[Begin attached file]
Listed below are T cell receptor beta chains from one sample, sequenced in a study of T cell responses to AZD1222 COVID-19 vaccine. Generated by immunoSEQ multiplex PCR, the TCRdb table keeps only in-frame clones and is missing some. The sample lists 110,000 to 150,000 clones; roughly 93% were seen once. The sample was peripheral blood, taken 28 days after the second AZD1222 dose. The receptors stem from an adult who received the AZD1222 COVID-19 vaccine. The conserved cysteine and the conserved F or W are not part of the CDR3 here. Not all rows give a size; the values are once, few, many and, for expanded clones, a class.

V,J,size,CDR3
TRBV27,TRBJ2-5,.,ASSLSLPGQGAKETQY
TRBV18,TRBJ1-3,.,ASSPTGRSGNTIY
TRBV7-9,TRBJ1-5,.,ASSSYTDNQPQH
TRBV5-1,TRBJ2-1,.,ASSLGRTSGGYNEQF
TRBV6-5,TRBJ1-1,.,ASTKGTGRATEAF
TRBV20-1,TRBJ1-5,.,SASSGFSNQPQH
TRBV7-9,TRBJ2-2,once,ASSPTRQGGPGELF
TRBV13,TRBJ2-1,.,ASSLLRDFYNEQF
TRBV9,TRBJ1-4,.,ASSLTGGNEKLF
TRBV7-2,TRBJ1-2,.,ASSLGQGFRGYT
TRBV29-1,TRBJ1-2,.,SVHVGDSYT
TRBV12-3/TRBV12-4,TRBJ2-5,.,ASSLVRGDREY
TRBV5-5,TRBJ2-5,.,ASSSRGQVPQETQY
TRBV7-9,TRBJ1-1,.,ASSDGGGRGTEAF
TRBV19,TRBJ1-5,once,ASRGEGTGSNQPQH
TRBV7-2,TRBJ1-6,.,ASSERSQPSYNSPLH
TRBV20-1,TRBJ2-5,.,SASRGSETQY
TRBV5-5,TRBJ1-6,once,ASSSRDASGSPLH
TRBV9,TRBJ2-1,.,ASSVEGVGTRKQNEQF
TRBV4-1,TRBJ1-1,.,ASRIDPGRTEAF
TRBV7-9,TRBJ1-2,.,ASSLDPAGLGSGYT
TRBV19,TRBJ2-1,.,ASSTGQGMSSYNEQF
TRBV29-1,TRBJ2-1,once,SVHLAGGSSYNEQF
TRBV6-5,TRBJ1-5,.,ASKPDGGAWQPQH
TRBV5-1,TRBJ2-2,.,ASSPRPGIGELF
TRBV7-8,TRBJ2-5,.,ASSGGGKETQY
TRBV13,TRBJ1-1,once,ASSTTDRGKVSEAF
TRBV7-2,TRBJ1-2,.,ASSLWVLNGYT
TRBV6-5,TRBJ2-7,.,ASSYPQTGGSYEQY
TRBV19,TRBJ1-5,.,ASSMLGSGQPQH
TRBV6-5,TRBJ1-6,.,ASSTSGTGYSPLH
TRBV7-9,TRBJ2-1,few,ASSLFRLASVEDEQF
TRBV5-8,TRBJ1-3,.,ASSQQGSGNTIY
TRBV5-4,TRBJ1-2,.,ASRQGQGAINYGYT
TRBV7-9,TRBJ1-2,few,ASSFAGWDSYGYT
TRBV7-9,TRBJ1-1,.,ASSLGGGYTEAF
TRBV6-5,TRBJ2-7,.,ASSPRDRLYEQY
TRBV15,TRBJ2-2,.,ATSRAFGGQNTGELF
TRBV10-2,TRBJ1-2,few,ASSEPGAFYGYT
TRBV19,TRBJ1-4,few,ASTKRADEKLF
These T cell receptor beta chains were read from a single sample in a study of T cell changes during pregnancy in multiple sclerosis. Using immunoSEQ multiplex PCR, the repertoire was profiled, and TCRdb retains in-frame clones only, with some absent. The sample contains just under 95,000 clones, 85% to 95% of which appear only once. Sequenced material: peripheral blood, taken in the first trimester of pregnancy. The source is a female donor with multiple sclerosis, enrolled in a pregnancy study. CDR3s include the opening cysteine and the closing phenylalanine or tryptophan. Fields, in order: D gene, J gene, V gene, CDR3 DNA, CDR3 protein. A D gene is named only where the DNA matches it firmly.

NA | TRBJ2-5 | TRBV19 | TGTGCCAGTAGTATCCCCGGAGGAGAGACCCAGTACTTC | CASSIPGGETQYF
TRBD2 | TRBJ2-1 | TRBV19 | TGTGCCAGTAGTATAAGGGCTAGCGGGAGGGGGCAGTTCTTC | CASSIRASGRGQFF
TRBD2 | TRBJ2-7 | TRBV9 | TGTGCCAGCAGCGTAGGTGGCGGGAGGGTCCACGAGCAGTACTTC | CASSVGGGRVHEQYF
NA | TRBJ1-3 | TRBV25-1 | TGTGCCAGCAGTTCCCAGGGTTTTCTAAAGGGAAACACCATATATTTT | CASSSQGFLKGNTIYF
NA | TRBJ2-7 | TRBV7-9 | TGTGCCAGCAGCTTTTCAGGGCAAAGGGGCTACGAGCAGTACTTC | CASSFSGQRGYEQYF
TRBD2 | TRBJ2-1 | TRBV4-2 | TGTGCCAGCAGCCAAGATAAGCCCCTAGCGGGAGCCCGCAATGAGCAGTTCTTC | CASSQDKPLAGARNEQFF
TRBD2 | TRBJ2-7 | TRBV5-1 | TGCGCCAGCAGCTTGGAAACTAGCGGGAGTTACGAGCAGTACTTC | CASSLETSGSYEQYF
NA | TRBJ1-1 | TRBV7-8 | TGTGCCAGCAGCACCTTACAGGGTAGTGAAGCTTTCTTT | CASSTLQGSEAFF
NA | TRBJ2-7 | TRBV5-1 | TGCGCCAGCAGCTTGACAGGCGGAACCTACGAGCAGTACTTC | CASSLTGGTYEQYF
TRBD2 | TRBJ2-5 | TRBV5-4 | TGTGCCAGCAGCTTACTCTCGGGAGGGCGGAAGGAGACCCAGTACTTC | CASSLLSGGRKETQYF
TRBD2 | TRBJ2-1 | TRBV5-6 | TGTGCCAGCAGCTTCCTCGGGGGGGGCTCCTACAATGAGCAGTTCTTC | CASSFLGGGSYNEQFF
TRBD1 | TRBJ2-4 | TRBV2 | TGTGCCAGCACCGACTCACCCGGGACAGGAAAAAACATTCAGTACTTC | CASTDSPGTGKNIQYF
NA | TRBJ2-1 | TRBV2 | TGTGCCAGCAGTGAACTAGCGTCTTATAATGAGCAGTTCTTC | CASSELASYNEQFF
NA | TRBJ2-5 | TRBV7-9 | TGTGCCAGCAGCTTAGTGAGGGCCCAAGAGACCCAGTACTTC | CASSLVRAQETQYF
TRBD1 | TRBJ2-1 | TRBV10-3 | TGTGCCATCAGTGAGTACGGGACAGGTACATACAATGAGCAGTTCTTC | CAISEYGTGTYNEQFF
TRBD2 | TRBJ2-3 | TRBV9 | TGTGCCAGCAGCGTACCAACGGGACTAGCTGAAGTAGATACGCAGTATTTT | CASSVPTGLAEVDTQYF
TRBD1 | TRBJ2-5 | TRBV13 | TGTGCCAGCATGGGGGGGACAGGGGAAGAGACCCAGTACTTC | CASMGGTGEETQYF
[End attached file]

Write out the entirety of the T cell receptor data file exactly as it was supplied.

Listed below are T cell receptor beta chains from one sample, sequenced in a study of T cell responses to AZD1222 COVID-19 vaccine. Generated by immunoSEQ multiplex PCR, the TCRdb table keeps only in-frame clones and is missing some. The sample lists 110,000 to 150,000 clones; roughly 93% were seen once. The sample was peripheral blood, taken 28 days after the second AZD1222 dose. The receptors stem from an adult who received the AZD1222 COVID-19 vaccine. The conserved cysteine and the conserved F or W are not part of the CDR3 here. Not all rows give a size; the values are once, few, many and, for expanded clones, a class.

V,J,size,CDR3
TRBV27,TRBJ2-5,.,ASSLSLPGQGAKETQY
TRBV18,TRBJ1-3,.,ASSPTGRSGNTIY
TRBV7-9,TRBJ1-5,.,ASSSYTDNQPQH
TRBV5-1,TRBJ2-1,.,ASSLGRTSGGYNEQF
TRBV6-5,TRBJ1-1,.,ASTKGTGRATEAF
TRBV20-1,TRBJ1-5,.,SASSGFSNQPQH
TRBV7-9,TRBJ2-2,once,ASSPTRQGGPGELF
TRBV13,TRBJ2-1,.,ASSLLRDFYNEQF
TRBV9,TRBJ1-4,.,ASSLTGGNEKLF
TRBV7-2,TRBJ1-2,.,ASSLGQGFRGYT
TRBV29-1,TRBJ1-2,.,SVHVGDSYT
TRBV12-3/TRBV12-4,TRBJ2-5,.,ASSLVRGDREY
TRBV5-5,TRBJ2-5,.,ASSSRGQVPQETQY
TRBV7-9,TRBJ1-1,.,ASSDGGGRGTEAF
TRBV19,TRBJ1-5,once,ASRGEGTGSNQPQH
TRBV7-2,TRBJ1-6,.,ASSERSQPSYNSPLH
TRBV20-1,TRBJ2-5,.,SASRGSETQY
TRBV5-5,TRBJ1-6,once,ASSSRDASGSPLH
TRBV9,TRBJ2-1,.,ASSVEGVGTRKQNEQF
TRBV4-1,TRBJ1-1,.,ASRIDPGRTEAF
TRBV7-9,TRBJ1-2,.,ASSLDPAGLGSGYT
TRBV19,TRBJ2-1,.,ASSTGQGMSSYNEQF
TRBV29-1,TRBJ2-1,once,SVHLAGGSSYNEQF
TRBV6-5,TRBJ1-5,.,ASKPDGGAWQPQH
TRBV5-1,TRBJ2-2,.,ASSPRPGIGELF
TRBV7-8,TRBJ2-5,.,ASSGGGKETQY
TRBV13,TRBJ1-1,once,ASSTTDRGKVSEAF
TRBV7-2,TRBJ1-2,.,ASSLWVLNGYT
TRBV6-5,TRBJ2-7,.,ASSYPQTGGSYEQY
TRBV19,TRBJ1-5,.,ASSMLGSGQPQH
TRBV6-5,TRBJ1-6,.,ASSTSGTGYSPLH
TRBV7-9,TRBJ2-1,few,ASSLFRLASVEDEQF
TRBV5-8,TRBJ1-3,.,ASSQQGSGNTIY
TRBV5-4,TRBJ1-2,.,ASRQGQGAINYGYT
TRBV7-9,TRBJ1-2,few,ASSFAGWDSYGYT
TRBV7-9,TRBJ1-1,.,ASSLGGGYTEAF
TRBV6-5,TRBJ2-7,.,ASSPRDRLYEQY
TRBV15,TRBJ2-2,.,ATSRAFGGQNTGELF
TRBV10-2,TRBJ1-2,few,ASSEPGAFYGYT
TRBV19,TRBJ1-4,few,ASTKRADEKLF
These T cell receptor beta chains were read from a single sample in a study of T cell changes during pregnancy in multiple sclerosis. Using immunoSEQ multiplex PCR, the repertoire was profiled, and TCRdb retains in-frame clones only, with some absent. The sample contains just under 95,000 clones, 85% to 95% of which appear only once. Sequenced material: peripheral blood, taken in the first trimester of pregnancy. The source is a female donor with multiple sclerosis, enrolled in a pregnancy study. CDR3s include the opening cysteine and the closing phenylalanine or tryptophan. Fields, in order: D gene, J gene, V gene, CDR3 DNA, CDR3 protein. A D gene is named only where the DNA matches it firmly.

NA | TRBJ2-5 | TRBV19 | TGTGCCAGTAGTATCCCCGGAGGAGAGACCCAGTACTTC | CASSIPGGETQYF
TRBD2 | TRBJ2-1 | TRBV19 | TGTGCCAGTAGTATAAGGGCTAGCGGGAGGGGGCAGTTCTTC | CASSIRASGRGQFF
TRBD2 | TRBJ2-7 | TRBV9 | TGTGCCAGCAGCGTAGGTGGCGGGAGGGTCCACGAGCAGTACTTC | CASSVGGGRVHEQYF
NA | TRBJ1-3 | TRBV25-1 | TGTGCCAGCAGTTCCCAGGGTTTTCTAAAGGGAAACACCATATATTTT | CASSSQGFLKGNTIYF
NA | TRBJ2-7 | TRBV7-9 | TGTGCCAGCAGCTTTTCAGGGCAAAGGGGCTACGAGCAGTACTTC | CASSFSGQRGYEQYF
TRBD2 | TRBJ2-1 | TRBV4-2 | TGTGCCAGCAGCCAAGATAAGCCCCTAGCGGGAGCCCGCAATGAGCAGTTCTTC | CASSQDKPLAGARNEQFF
TRBD2 | TRBJ2-7 | TRBV5-1 | TGCGCCAGCAGCTTGGAAACTAGCGGGAGTTACGAGCAGTACTTC | CASSLETSGSYEQYF
NA | TRBJ1-1 | TRBV7-8 | TGTGCCAGCAGCACCTTACAGGGTAGTGAAGCTTTCTTT | CASSTLQGSEAFF
NA | TRBJ2-7 | TRBV5-1 | TGCGCCAGCAGCTTGACAGGCGGAACCTACGAGCAGTACTTC | CASSLTGGTYEQYF
TRBD2 | TRBJ2-5 | TRBV5-4 | TGTGCCAGCAGCTTACTCTCGGGAGGGCGGAAGGAGACCCAGTACTTC | CASSLLSGGRKETQYF
TRBD2 | TRBJ2-1 | TRBV5-6 | TGTGCCAGCAGCTTCCTCGGGGGGGGCTCCTACAATGAGCAGTTCTTC | CASSFLGGGSYNEQFF
TRBD1 | TRBJ2-4 | TRBV2 | TGTGCCAGCACCGACTCACCCGGGACAGGAAAAAACATTCAGTACTTC | CASTDSPGTGKNIQYF
NA | TRBJ2-1 | TRBV2 | TGTGCCAGCAGTGAACTAGCGTCTTATAATGAGCAGTTCTTC | CASSELASYNEQFF
NA | TRBJ2-5 | TRBV7-9 | TGTGCCAGCAGCTTAGTGAGGGCCCAAGAGACCCAGTACTTC | CASSLVRAQETQYF
TRBD1 | TRBJ2-1 | TRBV10-3 | TGTGCCATCAGTGAGTACGGGACAGGTACATACAATGAGCAGTTCTTC | CAISEYGTGTYNEQFF
TRBD2 | TRBJ2-3 | TRBV9 | TGTGCCAGCAGCGTACCAACGGGACTAGCTGAAGTAGATACGCAGTATTTT | CASSVPTGLAEVDTQYF
TRBD1 | TRBJ2-5 | TRBV13 | TGTGCCAGCATGGGGGGGACAGGGGAAGAGACCCAGTACTTC | CASMGGTGEETQYF